article on Makarov's in japan


March 1, 2008, 02:54 PM
The Russian guns are coming
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Mark Schreiber

Outside its country of manufacture, the Russian-made Marakov pistol is not an especially familiar sight to police organizations. Up to 1999, a grand total of five had been seized in Japan. But between January and the end of April 2001 alone, reports the Sankei Shimbun (July 1), the number of confiscations soared to 69.

The inescapable conclusion: gun runners from the Russian Far East are smuggling large numbers of Makarov pistols into Japan, and its availability is probably behind the recent spree of shootouts between yakuza gangs.

Among the major hauls by police were 10 pistols and 150 cartridges aboard the JR's Osaka-bound "Twilight Express" sleeper from Sapporo last January, and 20 pistols plus 73 cartridges aboard a freight ship in Otaru port last April.

The National Police Agency fears that several thousands of the handguns may have already been smuggled into the country.

The .38 caliber Makarov was developed for the Soviet military and police in the 1950s to succeed the larger Tokarev. Its design was also copied by other East European nations, particularly Bulgaria and East Germany. Although compact, it is said to be powerful.

Stores of the weapon are believed to have been sold off from military arms depots by soldiers in need of cash, and spread via the Russian Mafia to Europe and other areas.

Because the largest number of Marakovs confiscated so far have been in Hokkaido, it is believed Japan's northernmost island is the main conduit for the inflow for the handguns. Although the street price for the handgun in Russia is between 500 to 700 U.S. dollars, the Sankei reports a seller willing to take the risk can command nearly 10 times those figures in Japan - from 500,000 to 600,000 yen.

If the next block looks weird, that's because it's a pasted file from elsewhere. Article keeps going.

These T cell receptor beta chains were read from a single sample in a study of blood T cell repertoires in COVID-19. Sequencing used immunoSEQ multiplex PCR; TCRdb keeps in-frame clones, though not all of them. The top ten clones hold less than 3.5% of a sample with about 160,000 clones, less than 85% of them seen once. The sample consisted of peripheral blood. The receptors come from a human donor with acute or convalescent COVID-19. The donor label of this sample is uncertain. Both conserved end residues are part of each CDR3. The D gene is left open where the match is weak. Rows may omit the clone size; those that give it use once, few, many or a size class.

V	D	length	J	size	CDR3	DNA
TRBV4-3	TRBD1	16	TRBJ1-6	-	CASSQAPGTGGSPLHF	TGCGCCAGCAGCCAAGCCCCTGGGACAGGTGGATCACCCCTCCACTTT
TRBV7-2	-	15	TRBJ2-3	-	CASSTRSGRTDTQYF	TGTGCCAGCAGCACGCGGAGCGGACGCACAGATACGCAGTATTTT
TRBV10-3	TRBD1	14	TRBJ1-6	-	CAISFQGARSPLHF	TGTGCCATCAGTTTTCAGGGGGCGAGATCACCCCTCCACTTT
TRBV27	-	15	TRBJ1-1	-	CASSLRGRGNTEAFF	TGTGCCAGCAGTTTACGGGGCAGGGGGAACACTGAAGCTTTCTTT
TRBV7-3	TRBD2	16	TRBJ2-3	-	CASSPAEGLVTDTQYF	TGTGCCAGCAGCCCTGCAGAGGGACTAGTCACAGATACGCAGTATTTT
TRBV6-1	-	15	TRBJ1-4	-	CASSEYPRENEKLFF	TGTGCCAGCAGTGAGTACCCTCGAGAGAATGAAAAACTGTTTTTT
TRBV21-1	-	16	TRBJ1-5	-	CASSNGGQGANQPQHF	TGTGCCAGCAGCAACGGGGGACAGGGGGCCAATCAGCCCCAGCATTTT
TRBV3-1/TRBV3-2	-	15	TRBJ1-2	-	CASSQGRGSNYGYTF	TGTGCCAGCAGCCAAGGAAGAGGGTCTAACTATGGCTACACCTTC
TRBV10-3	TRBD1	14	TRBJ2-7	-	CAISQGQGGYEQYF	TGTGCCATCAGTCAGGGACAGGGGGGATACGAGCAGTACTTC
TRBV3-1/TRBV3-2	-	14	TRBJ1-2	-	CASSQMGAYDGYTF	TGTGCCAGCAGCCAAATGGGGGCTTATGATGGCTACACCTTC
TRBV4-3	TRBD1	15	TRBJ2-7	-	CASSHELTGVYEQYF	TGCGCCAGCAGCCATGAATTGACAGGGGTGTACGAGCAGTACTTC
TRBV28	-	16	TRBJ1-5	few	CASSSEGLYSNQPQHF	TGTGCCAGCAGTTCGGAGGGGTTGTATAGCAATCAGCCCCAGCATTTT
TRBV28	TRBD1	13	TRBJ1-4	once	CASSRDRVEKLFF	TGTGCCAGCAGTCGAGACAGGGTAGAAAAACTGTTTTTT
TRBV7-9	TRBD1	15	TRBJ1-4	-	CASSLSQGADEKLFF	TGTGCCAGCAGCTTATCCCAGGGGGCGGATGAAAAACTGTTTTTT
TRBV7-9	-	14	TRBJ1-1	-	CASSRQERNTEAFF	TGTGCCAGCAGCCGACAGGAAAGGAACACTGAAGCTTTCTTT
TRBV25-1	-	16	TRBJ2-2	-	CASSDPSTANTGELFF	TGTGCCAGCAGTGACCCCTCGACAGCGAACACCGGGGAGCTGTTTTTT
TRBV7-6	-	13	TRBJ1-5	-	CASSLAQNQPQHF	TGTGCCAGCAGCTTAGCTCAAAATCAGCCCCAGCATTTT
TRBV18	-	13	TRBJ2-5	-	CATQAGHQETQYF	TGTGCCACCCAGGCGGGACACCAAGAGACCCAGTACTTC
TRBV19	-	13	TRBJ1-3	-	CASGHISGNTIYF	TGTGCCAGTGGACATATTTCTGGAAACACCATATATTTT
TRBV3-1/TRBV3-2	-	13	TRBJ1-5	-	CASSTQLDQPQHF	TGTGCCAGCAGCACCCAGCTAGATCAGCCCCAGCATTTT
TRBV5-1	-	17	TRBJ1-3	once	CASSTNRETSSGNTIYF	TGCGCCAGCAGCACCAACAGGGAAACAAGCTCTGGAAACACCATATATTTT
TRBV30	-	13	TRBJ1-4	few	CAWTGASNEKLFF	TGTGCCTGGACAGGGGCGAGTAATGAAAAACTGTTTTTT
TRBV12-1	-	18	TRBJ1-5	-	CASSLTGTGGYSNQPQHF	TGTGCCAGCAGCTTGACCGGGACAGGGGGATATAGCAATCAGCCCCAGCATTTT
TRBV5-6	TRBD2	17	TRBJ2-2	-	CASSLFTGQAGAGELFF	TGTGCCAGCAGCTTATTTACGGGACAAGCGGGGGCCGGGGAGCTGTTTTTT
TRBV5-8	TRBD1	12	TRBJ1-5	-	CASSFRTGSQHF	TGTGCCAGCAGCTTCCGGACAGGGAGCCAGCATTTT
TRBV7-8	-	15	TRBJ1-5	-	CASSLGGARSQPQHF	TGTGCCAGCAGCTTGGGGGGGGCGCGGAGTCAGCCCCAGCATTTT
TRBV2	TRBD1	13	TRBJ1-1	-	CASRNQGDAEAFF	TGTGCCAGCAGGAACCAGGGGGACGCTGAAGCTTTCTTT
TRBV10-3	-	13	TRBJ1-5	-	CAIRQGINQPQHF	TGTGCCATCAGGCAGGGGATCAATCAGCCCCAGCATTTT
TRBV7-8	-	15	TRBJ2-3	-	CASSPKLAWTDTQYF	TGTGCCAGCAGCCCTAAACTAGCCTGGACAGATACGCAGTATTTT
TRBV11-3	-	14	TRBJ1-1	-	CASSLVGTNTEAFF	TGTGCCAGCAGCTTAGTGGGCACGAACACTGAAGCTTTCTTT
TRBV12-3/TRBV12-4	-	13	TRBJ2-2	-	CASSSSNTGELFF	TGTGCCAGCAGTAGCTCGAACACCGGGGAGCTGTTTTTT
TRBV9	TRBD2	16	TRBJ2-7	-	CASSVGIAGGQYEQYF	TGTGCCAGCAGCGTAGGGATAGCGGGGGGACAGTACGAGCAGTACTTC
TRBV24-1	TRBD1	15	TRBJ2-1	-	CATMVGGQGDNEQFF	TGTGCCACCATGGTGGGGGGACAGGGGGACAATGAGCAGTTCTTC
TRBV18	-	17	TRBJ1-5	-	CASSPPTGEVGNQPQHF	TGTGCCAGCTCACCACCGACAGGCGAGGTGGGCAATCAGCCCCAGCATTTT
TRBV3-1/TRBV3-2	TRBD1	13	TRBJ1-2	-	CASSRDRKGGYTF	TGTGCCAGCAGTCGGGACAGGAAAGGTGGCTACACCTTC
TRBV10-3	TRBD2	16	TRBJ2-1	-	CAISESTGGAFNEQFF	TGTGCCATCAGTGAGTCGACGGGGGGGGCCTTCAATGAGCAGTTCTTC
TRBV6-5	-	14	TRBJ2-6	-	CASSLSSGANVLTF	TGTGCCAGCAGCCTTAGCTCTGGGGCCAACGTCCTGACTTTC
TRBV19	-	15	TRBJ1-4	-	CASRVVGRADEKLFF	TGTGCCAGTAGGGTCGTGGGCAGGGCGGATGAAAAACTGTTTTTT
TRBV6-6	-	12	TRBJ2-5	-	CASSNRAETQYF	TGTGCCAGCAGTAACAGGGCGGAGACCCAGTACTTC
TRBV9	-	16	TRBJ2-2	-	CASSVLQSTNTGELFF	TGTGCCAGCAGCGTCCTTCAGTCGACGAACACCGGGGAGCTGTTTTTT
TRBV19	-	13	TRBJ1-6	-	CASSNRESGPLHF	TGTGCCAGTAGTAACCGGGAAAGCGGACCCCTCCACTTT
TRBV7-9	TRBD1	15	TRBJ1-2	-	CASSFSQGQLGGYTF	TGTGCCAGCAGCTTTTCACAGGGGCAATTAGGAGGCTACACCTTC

Several recent crimes, including the murder of an obstetrician in Gifu Prefecture in January and shootings of a taxi in Fukuoka City in May, are believed to have involved Marakovs. The weapon used in the Gifu slaying was traced to a gangster in Shinjuku, Tokyo, who allegedly paid 800,000 for it last October.

July 4, 2001

i really think thats interesting. that much for a black market pistol in russia!

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Tom Bri
March 1, 2008, 05:03 PM
Huh. Price must be a mistake, at least the Russian price. I can't imagine that when the US price is so much lower.

You would think black market guns in Japan would be cheaper too, as easy as guns are to make with pretty basic machine tools.

A few years back the Aum Shinrikio was making their own automatic weapons, knock-offs of AKs if I recall correctly.

Maybe being a gangster doesn't lend itself to mechanical aptitude?

March 1, 2008, 05:17 PM
well,that explains where the magazines are,i guess.

March 1, 2008, 05:26 PM
Weird that the prices are so high.

I hope this doesn't serve for a ban on the things here, though--since Maks are OBVIOUSLY the weapon of choice for crime here in the US....

March 1, 2008, 05:41 PM
I love that 150 cartridges is a "major haul." A few weeks ago I picked up about 100 Makarov shells at the range -- now I'm set to be a Japanese crime lord!

Agreed with those saying the prices seem odd -- a Makarov in the U.S. (as of now) costs WAY less than they're saying is the on-the-street price in Russia. Seems strange to me. Maybe Max P. can shed some light :)


March 2, 2008, 01:36 AM
Weird that the prices are so high.

not really. it's a sellers market. chris rock said something once about if bullets were a $100, then crime would decrease, b/c you would really have to hate someone A LOT to spend that much to kill them.

March 2, 2008, 06:37 AM
Please note that a Yen is about 1 cent. So, 500,000 Yen is around $5000. Waaay too high for a russian job, but then again, you're dealing with black market in a banned country, and organized crime bankrolls.

March 2, 2008, 10:37 AM
Interesting that the original article was written in 2001.

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